Crafting passion: How Claire Ferguson found joy and purpose in glassblowing

Written by: Grace Wood
Photography: Alexxus B.


When Claire Ferguson first saw an ad for a beginner course at Tulsa Glassblowing School, she had no idea the craft would soon become one of her life’s biggest passions.


Fast forward two years later, Ferguson is now an avid glassblower, constantly improving her craft and even taking commissions. Her impressive creations, which include wares such as multicolored vases, cups, ashtrays, and more, are a testament to Ferguson’s work ethic, and her growing passion for the art form.


“It’s a very cool feeling — I’ve never been this passionate about something in my life before,” Ferguson said.


Glassblowing first came onto Ferguson’s radar years ago when her older sister, who was in her teens at the time, took a summer internship at Tulsa Glassblowing School. Later on, when Ferguson was nearing the end of graduate school, she made a promise to herself to try a new hobby once she earned her degree.


“In graduate school, I was really struggling with my mental health,” Ferguson said. “One thing I would use to motivate myself to make it to the end was to tell myself: ‘After this, I’m going to take a class or learn something new just for fun.’”


After graduating, Ferguson said she made another promise to herself: To quit drinking alcohol.

“When I stopped drinking, I had a lot more free time and money,” Ferguson said. “In February of 2022, I saw an ad for a beginner glassblowing class and I just decided to go for it. After that, I fell in love with it.”


After finishing the six-week course, Ferguson said she was hooked and wanted to continue honing her craft. For a year, she continued to practice at Tulsa Glassblowing School for about an hour a week.


Because glassblowing is such a difficult and precise art form, Ferguson said she realized that if she wanted to keep improving and create the art she wanted to make, she would have to dedicate more and more time to working with glass.


“The second year, I started really committing to practicing — I was watching videos outside of classes, reading glassblowing references, and spending about four hours in the studio every week, and that’s really what made the difference,” Ferguson said.


She’d also started to find a welcoming new community at Tulsa Glassblowing School, and mentors like Alex Dulle, Katie Brukett, Jon Bolivar, Neal Richmond, Jake Arnett, and Alex Martin helped her gain more confidence around glass art. She also began volunteering at Tulsa Glassblowing School, helping out around the hot shop, cleaning, and setting up for workshops.

Time spent in the glassblowing studio has made all the difference in Ferguson’s mental health as well, she said.


“When I quit drinking, I got really depressed, because my body was adjusting to not having that self-medicating thing anymore,” Ferguson said. “Looking forward to blowing glass would give me a reason to stay alive, honestly. It gives me something to think about that’s happy and productive when my mind goes to dark places, which has been wonderful.”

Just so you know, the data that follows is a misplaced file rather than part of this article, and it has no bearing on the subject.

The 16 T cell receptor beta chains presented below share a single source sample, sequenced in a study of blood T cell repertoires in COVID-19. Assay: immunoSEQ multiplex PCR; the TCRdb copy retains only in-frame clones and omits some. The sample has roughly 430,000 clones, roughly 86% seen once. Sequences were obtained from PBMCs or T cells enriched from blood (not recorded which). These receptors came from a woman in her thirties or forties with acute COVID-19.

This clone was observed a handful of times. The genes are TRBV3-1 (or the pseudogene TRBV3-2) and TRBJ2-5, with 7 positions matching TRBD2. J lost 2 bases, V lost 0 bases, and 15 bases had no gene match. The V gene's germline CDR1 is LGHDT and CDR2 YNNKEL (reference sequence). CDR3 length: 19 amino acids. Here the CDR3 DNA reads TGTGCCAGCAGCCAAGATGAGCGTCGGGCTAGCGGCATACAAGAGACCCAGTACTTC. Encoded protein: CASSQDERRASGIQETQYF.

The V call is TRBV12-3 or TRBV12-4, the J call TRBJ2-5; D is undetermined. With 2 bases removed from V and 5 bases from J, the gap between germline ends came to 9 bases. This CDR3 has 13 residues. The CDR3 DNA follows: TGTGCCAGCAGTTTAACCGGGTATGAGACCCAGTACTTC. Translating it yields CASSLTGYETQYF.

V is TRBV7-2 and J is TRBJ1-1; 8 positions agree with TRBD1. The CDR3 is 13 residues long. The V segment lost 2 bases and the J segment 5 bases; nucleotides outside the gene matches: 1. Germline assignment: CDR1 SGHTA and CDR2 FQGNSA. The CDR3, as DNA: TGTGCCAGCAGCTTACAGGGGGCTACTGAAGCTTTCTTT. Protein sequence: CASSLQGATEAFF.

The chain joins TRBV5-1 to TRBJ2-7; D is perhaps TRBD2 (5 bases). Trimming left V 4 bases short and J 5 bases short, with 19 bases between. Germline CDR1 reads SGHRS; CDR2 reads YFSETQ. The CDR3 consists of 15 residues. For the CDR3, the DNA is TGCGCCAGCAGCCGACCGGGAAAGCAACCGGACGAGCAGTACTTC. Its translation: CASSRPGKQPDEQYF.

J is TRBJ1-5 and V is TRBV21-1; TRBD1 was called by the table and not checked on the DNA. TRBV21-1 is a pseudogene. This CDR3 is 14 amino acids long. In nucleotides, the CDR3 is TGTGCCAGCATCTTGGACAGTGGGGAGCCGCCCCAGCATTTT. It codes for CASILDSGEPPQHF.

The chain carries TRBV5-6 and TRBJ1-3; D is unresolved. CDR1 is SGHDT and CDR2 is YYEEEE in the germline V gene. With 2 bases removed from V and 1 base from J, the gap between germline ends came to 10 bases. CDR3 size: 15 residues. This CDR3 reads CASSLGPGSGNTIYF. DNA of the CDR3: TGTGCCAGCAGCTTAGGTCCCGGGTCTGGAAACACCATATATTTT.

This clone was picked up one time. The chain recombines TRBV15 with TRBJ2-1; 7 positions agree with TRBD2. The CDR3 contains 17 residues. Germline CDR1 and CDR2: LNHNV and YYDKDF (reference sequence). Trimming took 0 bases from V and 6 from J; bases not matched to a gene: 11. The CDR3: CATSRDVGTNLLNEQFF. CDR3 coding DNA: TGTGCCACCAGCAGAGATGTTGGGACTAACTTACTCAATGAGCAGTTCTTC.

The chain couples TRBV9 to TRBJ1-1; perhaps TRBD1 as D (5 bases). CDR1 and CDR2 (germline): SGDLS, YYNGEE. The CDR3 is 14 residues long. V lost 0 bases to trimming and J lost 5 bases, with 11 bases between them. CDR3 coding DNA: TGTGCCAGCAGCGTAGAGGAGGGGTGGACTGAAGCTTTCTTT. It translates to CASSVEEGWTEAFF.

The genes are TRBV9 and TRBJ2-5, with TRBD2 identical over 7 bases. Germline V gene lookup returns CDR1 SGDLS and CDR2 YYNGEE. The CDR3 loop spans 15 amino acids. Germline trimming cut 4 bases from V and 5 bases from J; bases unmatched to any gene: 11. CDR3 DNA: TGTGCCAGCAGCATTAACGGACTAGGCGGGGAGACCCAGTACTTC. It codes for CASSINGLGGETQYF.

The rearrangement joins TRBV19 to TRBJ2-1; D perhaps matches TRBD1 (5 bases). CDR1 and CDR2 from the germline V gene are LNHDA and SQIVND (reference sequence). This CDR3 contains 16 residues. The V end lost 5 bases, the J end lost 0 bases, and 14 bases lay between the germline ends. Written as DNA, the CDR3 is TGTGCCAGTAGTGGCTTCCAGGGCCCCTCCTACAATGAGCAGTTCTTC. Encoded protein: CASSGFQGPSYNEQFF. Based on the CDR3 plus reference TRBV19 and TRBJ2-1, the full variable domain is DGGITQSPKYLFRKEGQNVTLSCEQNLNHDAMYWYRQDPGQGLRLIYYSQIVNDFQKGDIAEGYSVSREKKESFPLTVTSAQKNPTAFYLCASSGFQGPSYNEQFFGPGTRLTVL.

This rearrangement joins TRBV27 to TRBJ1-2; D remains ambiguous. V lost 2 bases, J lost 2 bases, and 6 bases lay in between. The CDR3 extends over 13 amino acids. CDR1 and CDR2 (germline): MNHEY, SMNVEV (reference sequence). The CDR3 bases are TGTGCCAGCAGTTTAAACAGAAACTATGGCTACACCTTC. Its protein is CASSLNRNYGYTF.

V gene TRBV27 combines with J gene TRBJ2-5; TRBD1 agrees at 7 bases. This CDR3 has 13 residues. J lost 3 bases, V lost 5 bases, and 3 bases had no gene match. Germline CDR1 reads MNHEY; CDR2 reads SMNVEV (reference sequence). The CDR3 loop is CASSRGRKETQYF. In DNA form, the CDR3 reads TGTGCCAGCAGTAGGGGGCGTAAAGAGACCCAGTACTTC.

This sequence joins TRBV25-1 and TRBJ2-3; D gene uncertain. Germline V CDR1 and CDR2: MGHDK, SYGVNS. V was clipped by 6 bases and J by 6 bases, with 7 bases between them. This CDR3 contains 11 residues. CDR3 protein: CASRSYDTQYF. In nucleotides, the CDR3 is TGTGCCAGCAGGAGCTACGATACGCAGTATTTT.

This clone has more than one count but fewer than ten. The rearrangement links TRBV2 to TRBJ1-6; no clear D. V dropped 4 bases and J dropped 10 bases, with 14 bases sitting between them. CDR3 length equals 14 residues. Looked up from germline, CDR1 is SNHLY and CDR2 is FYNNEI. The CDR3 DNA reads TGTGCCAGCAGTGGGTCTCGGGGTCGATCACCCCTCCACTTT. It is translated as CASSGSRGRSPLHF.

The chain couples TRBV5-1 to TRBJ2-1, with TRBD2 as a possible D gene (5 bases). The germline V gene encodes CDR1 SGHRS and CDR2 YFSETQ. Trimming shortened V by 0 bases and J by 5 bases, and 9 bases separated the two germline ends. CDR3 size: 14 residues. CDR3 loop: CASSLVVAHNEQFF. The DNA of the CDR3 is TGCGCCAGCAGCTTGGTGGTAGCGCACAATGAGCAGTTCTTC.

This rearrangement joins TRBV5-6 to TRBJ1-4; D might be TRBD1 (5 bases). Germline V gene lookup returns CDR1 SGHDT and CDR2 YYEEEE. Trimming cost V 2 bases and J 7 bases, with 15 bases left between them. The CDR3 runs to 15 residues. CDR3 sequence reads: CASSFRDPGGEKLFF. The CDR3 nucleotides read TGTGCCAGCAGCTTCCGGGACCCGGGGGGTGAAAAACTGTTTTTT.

It’s well known that for many people, achieving sobriety from alcohol can be a tough journey with plenty of ups and downs. One way Ferguson said she’s been able to stick to sobriety is by using glassblowing to hold herself accountable.


“Glassblowing would be super dangerous to do if you were messed up on any substance because it’s so hot, and you have to be super focused and speedy in the moment,” Ferguson said. “I made an agreement with myself that if I ever want to start drinking again, I can’t blow glass anymore. I know if I start drinking again, it wouldn’t just be one drink – it would start a whole train of chaos, and if I try to blow glass, I will hurt myself. So that agreement helps motivate me to stay sober. It’s not the whole reason I’m sober, but it helps to have that in the back of my mind.”


As Ferguson continued to improve her craft and share her creations on social media, requests for commissions started to fill her DMs. Last summer, she completed her first order: a small bowl to hold matchsticks. She’s created many fun creations since, including colorful ashtrays, glasses, and more.


“I like commissions because they challenge me to make shapes and use color combinations that I might not have thought of using,” Ferguson said. “I’m getting much faster, and I’m more comfortable incorporating colors, knowing how each color reacts differently to the heat.”


In addition to her commission work and her work at Tulsa Glassblowing School, Ferguson said she wanted to share her skills in a way that benefits the community. After the death of Nex Benedict in February, Ferguson decided to create a Pride fundraiser drop that comes out in June. The drop will consist of 15-20 small glass vessels in Pride flag colors, and a portion of proceeds will go to organizations benefiting the 2SLGBTQIA+ community.


“I really wanted to find a way to help queer and trans folks in Oklahoma right now, and giving away my time and resources felt like the best way to do that,” Ferguson said.


Ferguson has no plans of slowing down her glassblowing work any time soon and hopes to continue pursuing it professionally as she continues to learn new techniques, like sandblasting, and improve her skills. She said she recommends working with glass to anyone in search of a new hobby.

“To anybody interested in glassblowing: You should absolutely try it,” Ferguson said. “It’s really fun and magical, and you can learn a ton about yourself from the material — it’s been very healing for me.”


To keep up with Ferguson’s glassblowing journey and for more information about the upcoming Pride collection, follow her on Instagram @flame.ferguson.